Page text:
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Electromyographic Biofeedback for Pain Related to Muscle Tension: A Study of Tension Headache, Back, and Jaw Pain

Electromyographic Biofeedback for Pain Related to Muscle Tension: A Study of Tension Headache,... Abstract • We review the literature on the application of electromyographic (EMG) biofeedback to tension-related headaches, back and shoulder pain, and temporomandibular joint (TMJ) pain and present clinical treatment data on 18 patients with tension headaches, eight patients with back and shoulder pain, and six patients with TMJ pain. Electromyographic tension levels declined in all groups of patients; pain declined significantly in 12 of 18 patients with tension headaches and one of eight back pain patients, and decreased slightly in three headache patients, three back and shoulder pain patients, and two patients with TMJ pain. Conclusions suggest that EMG biofeedback is generally more effective in treating tension headaches, but much less effective in the treatment of back, shoulder, or jaw pain, although the numbers of patients are small in the latter two groups. (Arch Surg 112:889-895, 1977) References 1. Miller NE: Learning of visceral and glandular responses . Science 163:434-435, 1969.Crossref 2. Budzynski T, Stoyva J, Adler C: Feedback-induced muscle relaxation: Application to tension headaches . J Behav Ther Exp Psychiatry 1:205-211, 1970.Crossref 3. Wickramasekera I: Electromyographic feedback training and tension headache: Preliminary observations . Am J Clin Hypn 15:83-85, 1972.Crossref 4. Wickramasekera I: The application of verbal instructions and EMG feedback training to the management of tension headaches: Preliminary observations . Headache 13:74-75, 1973.Crossref 5. Budzynski TH, Stoyva JM, Adler CS, et al: EMG biofeedback and tension headache: A controlled-outcome study . Psychosom Med 35:484-496, 1973.Crossref 6. Cox DJ, Fruendlich A, Meyer RG: Differential effectiveness of electromyographic feedback, verbal relaxation instructions and medication placebo with tension headaches . J Consult Clin Psychol 43:892-898, 1975.Crossref 7. Jacobs A, Felton GS: Visual feedback of myoelectric output to facilitate muscle relaxation in normal persons and patients with neck injuries . Arch Phys Med Rehabil 50:34-39, 1969. 8. Budzynski TH, Stoyva JM: A biofeedback technique for teaching voluntary relaxation of the masseter . J Dent Res 52:116-119, 1973.Crossref 9. Mulhall DJ, Todd RW: Deconditioning by the use of the EMG signals . Behav Ther 6:125-127, 1975.Crossref 10. Fowler R: Biofeedback treatment for jaw pain associated with chronic masseter tension. Read before the Symposium on Temporomandibular Joint Problems: Brologic Diagnosis and Treatment, Seattle, November 1973. 11. Brundy J, Brynbaum B, Korein J: Spasmodic torticollis: Treatment by feedback display of the EMG . Arch Phys Med Rehabil 55:403-408, 1974. 12. Fowler R, Kraft G: Tension perception in patients having pain associated with chronic muscle tension . Arch Phys Med Rehabil 55:28-30, 1974. 13. Cleeland CS: Behavioral techniques in the modification of spasmodic torticollis . Neurology 23:1241-1247, 1973.Crossref 14. Fordyce WE: An operant conditioning method for managing chronic pain . Postgrad Med 6:123-128, 1973. 15. Kraft GH: Treatment strategies of operant conditioning in rehabilitation . J Occup Med 17:658-662, 1975. 16. Reinking R, Hutchings D: Tension headaches: What method is most effective? Read before the 7th annual meeting of the Biofeedback Research Society, Colorado Springs, Colo, March 1976. 17. Schwartz GE: Biofeedback, self-regulation, and the patterning of physiological processes . Am Sci 63:314-324, 1975. http://www.deepdyve.com/assets/images/DeepDyve-Logo-lg.png Archives of Surgery American Medical Association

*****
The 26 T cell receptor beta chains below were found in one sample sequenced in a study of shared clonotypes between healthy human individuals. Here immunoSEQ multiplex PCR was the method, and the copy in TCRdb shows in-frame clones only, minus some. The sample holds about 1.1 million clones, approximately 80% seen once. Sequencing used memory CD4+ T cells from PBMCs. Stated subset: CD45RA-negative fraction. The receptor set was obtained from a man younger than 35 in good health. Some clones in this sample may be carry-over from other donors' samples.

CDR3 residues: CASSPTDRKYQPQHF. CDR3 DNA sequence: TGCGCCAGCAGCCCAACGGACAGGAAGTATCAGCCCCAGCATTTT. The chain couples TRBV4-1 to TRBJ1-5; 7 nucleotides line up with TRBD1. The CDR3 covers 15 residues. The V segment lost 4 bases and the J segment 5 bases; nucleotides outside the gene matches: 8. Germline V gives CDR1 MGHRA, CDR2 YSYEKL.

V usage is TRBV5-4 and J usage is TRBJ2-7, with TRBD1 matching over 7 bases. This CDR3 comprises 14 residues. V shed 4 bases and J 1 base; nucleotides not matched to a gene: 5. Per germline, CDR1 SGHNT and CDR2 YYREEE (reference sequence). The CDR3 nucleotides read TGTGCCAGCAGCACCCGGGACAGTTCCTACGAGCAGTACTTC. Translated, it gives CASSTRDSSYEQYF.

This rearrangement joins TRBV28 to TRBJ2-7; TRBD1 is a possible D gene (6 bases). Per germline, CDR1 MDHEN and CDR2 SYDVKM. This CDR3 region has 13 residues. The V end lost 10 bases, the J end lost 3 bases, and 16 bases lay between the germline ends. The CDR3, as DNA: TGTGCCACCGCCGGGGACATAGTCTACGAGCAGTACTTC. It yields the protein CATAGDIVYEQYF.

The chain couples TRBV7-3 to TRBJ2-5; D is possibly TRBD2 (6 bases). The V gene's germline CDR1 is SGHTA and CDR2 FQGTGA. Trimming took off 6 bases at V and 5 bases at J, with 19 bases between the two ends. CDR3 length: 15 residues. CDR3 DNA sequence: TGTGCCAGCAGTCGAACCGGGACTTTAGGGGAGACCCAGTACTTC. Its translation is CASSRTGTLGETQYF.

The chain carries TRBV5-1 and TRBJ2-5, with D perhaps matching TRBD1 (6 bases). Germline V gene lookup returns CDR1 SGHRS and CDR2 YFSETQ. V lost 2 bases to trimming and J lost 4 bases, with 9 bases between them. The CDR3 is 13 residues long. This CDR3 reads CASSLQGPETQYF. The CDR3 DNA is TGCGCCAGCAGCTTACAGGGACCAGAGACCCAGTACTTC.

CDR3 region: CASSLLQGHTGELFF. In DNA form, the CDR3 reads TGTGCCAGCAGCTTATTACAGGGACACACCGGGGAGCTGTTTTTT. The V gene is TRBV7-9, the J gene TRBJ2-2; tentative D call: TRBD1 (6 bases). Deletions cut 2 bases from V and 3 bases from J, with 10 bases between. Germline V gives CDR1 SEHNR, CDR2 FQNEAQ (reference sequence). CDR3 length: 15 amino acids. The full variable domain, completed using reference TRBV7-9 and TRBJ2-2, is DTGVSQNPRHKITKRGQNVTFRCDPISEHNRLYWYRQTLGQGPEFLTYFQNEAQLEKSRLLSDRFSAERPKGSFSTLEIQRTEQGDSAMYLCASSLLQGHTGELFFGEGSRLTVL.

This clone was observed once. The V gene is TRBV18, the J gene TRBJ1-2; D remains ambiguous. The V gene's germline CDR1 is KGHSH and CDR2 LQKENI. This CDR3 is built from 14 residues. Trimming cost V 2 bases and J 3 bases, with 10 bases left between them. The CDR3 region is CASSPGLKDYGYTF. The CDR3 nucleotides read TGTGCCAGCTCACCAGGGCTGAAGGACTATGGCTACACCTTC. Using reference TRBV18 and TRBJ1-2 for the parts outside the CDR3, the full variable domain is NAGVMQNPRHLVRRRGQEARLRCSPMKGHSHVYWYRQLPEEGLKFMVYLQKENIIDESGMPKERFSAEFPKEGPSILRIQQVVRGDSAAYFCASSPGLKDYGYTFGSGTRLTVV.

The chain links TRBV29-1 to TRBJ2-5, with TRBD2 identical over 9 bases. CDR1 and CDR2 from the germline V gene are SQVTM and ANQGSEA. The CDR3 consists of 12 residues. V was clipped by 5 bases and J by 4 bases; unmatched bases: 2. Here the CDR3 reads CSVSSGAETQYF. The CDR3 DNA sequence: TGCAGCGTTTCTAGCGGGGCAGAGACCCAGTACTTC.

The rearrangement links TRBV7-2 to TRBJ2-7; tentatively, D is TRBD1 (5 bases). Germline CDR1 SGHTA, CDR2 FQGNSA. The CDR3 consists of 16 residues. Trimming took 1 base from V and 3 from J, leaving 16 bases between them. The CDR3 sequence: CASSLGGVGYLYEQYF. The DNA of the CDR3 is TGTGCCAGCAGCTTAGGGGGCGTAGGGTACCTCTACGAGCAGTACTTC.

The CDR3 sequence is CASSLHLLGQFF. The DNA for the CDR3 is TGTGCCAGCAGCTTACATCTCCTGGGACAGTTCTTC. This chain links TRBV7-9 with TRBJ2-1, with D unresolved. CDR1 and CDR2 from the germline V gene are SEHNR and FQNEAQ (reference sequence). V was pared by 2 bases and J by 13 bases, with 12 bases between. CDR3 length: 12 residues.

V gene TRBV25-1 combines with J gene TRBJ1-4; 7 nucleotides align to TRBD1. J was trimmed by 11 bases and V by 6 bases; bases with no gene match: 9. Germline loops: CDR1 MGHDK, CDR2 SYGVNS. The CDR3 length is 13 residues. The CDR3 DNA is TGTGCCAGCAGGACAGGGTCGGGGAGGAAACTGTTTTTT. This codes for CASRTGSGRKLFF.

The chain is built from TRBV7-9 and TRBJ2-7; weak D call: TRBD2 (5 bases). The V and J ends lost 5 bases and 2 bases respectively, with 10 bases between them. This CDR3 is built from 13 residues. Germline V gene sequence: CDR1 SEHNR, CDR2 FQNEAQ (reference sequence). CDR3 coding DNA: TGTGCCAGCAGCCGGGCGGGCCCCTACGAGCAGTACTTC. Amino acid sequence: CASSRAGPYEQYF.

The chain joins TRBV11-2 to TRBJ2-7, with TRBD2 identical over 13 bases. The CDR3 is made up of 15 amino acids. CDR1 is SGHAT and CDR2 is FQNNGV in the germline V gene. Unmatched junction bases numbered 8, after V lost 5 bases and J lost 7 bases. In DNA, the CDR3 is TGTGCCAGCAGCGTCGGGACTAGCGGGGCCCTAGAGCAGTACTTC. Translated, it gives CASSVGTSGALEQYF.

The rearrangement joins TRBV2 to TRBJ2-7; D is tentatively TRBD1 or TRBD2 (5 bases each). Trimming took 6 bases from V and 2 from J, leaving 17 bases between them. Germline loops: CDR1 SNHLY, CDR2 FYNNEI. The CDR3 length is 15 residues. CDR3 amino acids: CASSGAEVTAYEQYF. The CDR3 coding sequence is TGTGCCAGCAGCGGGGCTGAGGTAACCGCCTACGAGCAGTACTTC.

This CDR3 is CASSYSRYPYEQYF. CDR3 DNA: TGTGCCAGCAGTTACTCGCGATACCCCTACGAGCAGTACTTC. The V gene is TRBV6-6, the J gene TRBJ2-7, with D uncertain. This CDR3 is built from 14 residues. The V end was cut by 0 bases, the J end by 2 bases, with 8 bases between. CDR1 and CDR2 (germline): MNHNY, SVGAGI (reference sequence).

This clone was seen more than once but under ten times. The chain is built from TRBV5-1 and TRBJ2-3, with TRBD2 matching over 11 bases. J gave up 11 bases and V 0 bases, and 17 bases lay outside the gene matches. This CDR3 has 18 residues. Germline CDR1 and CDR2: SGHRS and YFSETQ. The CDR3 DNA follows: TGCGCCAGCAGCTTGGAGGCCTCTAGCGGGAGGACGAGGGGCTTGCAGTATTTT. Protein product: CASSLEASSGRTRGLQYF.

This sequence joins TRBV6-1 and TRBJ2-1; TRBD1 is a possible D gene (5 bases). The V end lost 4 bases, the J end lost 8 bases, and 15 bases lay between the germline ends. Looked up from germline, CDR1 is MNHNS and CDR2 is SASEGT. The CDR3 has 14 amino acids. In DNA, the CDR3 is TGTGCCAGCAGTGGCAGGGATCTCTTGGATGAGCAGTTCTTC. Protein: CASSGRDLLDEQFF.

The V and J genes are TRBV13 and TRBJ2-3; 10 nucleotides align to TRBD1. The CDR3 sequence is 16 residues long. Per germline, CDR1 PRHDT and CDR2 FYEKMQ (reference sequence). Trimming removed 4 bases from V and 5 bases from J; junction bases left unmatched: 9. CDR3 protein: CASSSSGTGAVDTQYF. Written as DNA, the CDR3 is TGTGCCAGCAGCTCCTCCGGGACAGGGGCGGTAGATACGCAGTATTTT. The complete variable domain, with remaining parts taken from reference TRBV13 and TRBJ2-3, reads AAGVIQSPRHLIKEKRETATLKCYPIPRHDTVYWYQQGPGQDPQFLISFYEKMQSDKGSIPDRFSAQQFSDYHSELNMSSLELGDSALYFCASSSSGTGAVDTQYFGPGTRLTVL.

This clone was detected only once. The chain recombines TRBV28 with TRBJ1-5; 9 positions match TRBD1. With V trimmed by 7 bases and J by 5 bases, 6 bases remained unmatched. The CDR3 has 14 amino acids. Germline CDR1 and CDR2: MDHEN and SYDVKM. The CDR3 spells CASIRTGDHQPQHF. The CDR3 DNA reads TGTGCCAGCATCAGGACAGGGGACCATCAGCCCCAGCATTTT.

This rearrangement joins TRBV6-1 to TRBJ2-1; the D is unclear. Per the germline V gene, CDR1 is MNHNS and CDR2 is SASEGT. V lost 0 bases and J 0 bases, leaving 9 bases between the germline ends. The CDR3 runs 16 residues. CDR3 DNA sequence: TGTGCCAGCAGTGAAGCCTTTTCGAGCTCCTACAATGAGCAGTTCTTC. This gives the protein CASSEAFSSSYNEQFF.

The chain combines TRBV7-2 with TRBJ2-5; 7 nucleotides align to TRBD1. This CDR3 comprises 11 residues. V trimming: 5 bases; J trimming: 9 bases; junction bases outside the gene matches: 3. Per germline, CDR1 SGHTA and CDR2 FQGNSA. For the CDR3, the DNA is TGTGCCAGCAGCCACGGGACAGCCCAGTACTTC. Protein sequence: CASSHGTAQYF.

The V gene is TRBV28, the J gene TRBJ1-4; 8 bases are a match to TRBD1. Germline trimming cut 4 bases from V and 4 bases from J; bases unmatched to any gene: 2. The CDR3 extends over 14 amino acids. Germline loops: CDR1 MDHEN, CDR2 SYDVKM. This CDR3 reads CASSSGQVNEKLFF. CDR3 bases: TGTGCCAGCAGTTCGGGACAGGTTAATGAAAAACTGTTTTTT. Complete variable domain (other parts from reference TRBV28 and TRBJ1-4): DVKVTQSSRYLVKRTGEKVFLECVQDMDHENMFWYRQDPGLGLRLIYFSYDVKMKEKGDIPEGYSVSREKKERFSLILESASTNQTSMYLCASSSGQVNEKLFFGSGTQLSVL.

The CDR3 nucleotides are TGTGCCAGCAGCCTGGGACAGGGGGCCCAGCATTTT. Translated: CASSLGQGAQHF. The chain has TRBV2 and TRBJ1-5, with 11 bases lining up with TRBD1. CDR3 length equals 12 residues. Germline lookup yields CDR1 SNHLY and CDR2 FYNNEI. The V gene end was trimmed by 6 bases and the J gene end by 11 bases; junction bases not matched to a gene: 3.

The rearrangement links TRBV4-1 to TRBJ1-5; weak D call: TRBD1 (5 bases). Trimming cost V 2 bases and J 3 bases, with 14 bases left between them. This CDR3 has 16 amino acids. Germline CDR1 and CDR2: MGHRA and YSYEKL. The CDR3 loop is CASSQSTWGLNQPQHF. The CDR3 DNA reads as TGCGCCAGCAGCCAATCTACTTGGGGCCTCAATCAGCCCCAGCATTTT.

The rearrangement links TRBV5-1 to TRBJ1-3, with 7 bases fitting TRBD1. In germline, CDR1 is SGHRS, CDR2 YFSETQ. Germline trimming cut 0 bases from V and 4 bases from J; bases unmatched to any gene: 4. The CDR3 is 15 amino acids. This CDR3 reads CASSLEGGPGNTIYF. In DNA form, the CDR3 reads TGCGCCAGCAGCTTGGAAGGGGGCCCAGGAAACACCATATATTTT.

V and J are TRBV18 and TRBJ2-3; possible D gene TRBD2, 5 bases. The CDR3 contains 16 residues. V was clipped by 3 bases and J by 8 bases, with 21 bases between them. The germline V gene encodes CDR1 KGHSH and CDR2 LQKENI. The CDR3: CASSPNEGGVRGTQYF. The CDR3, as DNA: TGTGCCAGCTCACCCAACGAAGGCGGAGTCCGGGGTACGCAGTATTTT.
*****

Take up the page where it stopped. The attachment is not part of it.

Electromyographic Biofeedback for Pain Related to Muscle Tension: A Study of Tension Headache, Back, and Jaw Pain